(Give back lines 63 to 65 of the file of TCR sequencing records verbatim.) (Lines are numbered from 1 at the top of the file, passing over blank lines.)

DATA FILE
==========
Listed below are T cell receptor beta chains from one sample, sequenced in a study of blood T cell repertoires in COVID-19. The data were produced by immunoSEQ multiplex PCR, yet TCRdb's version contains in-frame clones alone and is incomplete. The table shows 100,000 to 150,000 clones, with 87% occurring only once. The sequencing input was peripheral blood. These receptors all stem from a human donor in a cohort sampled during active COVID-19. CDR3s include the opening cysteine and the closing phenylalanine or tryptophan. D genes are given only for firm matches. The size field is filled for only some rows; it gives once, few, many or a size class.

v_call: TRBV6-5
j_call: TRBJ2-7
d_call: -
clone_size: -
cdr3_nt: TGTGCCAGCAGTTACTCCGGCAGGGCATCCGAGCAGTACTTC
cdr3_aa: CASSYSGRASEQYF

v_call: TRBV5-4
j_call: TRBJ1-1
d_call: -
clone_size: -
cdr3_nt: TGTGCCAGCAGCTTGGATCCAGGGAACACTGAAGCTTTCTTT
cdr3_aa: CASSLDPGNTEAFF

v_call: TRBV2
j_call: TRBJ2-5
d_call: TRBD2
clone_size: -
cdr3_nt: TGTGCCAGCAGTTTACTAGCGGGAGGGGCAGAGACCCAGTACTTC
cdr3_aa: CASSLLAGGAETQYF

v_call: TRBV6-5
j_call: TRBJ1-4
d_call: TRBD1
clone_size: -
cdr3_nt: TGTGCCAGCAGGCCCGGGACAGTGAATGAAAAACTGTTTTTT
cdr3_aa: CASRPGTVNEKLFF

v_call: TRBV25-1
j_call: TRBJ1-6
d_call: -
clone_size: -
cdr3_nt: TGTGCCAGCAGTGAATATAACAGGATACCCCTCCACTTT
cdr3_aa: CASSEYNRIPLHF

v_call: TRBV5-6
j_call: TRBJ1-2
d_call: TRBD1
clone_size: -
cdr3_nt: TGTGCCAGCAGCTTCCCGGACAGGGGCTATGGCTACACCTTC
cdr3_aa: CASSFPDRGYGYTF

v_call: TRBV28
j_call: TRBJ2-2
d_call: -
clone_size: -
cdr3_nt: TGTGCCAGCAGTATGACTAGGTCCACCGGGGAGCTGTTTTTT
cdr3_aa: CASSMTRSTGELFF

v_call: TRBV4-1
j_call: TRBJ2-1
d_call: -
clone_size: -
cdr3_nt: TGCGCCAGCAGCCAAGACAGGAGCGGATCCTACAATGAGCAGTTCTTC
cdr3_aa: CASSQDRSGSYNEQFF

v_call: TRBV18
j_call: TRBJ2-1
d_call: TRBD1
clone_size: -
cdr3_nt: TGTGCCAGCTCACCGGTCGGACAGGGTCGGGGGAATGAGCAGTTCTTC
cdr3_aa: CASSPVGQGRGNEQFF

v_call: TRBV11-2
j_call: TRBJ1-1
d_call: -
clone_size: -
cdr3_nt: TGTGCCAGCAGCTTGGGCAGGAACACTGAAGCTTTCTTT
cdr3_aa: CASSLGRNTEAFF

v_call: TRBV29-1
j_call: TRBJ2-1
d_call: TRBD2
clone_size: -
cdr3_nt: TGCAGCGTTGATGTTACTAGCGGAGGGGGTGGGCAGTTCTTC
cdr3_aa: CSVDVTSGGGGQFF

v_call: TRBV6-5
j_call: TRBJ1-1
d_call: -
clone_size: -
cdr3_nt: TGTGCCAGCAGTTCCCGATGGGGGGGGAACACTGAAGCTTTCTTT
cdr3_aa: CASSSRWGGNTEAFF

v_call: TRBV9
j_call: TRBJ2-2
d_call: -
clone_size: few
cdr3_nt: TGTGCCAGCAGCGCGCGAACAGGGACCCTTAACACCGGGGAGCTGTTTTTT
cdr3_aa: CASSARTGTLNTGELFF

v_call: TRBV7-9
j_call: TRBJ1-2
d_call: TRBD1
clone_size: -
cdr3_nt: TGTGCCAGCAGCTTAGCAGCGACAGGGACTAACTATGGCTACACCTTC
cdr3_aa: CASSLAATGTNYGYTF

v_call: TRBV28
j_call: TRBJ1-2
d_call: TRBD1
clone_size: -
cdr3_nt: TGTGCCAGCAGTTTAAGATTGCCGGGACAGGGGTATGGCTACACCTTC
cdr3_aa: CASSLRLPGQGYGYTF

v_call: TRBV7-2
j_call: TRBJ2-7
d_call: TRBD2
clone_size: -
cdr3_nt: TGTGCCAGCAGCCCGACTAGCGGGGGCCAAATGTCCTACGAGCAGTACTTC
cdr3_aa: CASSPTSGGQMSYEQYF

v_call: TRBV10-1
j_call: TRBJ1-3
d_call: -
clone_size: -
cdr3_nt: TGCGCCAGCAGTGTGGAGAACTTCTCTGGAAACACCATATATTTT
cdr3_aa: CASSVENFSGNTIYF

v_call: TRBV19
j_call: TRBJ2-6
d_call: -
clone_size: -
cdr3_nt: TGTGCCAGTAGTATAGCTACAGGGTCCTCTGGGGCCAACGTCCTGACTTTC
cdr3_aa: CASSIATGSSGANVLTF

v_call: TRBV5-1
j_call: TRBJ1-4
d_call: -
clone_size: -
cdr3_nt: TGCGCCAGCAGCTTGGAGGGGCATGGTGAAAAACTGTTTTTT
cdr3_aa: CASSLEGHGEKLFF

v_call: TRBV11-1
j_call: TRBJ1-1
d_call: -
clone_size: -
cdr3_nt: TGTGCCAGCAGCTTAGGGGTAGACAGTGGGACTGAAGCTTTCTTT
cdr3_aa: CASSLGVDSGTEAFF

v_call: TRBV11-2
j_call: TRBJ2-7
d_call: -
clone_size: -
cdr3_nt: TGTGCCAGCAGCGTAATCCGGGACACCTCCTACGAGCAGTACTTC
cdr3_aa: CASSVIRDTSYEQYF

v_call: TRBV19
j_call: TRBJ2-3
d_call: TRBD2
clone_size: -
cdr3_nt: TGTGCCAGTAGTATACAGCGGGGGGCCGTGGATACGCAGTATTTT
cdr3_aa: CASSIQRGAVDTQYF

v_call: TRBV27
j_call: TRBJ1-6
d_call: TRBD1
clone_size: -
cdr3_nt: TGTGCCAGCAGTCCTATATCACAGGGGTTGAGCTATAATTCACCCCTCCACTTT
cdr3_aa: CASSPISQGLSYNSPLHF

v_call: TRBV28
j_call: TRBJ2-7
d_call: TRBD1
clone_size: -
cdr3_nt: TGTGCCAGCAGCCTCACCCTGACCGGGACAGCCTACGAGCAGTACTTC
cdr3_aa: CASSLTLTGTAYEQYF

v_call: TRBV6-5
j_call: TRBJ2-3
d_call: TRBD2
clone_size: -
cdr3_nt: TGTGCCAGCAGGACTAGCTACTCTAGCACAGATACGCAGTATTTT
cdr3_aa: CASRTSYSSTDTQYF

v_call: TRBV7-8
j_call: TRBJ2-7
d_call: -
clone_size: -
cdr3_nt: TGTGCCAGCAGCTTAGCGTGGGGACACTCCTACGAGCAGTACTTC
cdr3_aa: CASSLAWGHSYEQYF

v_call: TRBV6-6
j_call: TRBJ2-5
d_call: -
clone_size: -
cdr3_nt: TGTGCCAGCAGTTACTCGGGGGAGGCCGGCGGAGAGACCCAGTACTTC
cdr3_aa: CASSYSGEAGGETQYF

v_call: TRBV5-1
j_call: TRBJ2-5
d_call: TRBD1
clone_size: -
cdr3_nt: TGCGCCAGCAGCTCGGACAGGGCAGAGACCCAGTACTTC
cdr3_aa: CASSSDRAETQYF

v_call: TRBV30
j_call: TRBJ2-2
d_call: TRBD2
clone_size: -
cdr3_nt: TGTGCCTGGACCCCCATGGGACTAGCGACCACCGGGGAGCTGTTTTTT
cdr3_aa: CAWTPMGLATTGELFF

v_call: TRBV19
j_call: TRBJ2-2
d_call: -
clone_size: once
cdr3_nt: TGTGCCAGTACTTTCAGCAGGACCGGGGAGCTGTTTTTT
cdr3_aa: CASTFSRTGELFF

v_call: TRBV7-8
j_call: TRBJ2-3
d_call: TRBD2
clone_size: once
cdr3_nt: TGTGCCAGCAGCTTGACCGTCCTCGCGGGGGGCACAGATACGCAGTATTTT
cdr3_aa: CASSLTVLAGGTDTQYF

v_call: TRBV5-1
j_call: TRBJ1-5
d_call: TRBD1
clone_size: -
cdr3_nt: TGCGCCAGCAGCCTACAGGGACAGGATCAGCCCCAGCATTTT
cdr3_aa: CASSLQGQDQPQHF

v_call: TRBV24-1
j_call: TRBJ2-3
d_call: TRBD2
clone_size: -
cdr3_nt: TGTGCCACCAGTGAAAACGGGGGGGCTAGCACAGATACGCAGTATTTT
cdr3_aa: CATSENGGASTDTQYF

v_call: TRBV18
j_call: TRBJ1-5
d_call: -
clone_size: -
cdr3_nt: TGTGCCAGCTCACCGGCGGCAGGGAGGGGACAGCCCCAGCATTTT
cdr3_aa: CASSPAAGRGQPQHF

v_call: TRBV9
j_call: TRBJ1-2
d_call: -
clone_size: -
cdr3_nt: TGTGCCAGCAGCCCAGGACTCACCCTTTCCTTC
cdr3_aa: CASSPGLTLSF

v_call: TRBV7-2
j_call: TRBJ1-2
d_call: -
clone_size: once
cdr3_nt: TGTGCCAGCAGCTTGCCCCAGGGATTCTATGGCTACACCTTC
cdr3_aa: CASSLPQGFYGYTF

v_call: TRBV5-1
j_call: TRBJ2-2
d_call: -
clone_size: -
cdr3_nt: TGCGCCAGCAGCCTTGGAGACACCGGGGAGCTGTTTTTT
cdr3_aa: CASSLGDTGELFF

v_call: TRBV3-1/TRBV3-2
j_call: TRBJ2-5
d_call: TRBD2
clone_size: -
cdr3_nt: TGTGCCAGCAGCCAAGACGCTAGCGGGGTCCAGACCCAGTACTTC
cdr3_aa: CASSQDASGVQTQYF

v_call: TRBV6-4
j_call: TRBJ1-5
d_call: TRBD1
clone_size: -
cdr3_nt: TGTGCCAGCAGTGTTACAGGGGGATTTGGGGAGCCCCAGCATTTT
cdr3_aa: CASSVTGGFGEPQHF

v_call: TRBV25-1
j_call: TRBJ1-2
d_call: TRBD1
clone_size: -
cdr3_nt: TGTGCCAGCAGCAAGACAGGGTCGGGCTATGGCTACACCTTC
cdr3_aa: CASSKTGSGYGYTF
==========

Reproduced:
j_call: TRBJ2-1
d_call: TRBD2
clone_size: -